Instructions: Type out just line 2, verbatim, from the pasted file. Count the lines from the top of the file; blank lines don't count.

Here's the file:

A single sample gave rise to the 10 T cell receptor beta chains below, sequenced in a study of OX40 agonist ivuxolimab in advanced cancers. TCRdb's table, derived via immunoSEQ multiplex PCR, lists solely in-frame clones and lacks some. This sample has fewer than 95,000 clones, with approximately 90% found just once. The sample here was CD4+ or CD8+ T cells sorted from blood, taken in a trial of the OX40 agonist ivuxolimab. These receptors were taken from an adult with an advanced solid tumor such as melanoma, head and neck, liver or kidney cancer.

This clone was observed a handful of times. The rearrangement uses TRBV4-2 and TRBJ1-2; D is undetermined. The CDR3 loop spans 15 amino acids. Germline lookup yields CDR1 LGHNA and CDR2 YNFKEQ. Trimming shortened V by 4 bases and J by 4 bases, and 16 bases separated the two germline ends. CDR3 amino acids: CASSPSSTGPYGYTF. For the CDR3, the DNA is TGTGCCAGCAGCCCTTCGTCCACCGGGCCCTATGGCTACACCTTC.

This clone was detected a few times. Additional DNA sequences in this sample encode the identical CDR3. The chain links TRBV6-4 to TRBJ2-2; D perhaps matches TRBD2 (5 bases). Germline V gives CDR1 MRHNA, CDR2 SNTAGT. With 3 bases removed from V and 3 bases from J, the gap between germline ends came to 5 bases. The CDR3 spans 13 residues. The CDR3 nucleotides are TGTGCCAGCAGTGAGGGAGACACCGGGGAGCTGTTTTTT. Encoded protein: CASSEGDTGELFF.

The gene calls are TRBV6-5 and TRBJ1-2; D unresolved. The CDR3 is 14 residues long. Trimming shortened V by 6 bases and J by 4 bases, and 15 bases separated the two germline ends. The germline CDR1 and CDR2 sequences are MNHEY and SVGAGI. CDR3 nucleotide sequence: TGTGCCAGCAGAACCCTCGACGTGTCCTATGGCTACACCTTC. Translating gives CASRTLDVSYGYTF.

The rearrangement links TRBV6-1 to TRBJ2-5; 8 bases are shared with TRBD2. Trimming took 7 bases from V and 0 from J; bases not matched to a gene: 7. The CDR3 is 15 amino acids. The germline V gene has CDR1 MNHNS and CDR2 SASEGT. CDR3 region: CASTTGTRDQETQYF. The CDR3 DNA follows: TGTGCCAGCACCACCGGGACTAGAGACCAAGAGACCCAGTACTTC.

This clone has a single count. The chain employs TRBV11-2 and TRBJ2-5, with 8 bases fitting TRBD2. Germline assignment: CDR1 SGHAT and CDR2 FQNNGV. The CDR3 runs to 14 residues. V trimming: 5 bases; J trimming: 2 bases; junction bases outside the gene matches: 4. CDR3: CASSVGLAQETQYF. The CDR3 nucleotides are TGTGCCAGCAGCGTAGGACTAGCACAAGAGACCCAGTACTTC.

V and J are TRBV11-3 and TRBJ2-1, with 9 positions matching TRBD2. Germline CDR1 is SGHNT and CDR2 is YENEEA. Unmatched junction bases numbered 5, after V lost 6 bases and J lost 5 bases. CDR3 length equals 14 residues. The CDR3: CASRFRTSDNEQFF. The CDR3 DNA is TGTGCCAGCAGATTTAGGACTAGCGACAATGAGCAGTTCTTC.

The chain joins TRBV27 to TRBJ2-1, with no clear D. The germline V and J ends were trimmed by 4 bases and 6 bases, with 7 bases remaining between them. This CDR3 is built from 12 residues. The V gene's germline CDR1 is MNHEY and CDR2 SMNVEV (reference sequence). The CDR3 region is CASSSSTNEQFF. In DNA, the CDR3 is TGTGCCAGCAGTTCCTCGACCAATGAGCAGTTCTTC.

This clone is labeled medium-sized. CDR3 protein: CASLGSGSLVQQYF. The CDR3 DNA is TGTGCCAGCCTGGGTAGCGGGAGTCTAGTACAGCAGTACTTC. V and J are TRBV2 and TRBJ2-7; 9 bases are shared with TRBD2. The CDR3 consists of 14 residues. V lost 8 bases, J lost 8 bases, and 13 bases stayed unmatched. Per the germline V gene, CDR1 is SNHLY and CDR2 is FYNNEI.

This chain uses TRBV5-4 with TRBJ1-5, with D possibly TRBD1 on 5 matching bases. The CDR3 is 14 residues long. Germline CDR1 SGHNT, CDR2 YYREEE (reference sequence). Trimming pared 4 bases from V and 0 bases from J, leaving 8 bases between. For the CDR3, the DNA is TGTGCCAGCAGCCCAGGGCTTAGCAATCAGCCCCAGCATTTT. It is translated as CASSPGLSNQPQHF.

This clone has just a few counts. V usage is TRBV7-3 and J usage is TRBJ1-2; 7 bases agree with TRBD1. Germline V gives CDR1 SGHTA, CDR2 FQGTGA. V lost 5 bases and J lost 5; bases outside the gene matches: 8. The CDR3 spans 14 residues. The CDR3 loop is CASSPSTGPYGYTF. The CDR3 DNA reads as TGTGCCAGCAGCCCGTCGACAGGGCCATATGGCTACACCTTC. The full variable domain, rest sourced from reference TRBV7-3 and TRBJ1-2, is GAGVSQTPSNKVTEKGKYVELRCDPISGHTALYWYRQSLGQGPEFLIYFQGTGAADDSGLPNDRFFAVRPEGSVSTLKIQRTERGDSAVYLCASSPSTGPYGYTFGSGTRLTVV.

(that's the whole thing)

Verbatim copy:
This clone was observed a handful of times. The rearrangement uses TRBV4-2 and TRBJ1-2; D is undetermined. The CDR3 loop spans 15 amino acids. Germline lookup yields CDR1 LGHNA and CDR2 YNFKEQ. Trimming shortened V by 4 bases and J by 4 bases, and 16 bases separated the two germline ends. CDR3 amino acids: CASSPSSTGPYGYTF. For the CDR3, the DNA is TGTGCCAGCAGCCCTTCGTCCACCGGGCCCTATGGCTACACCTTC.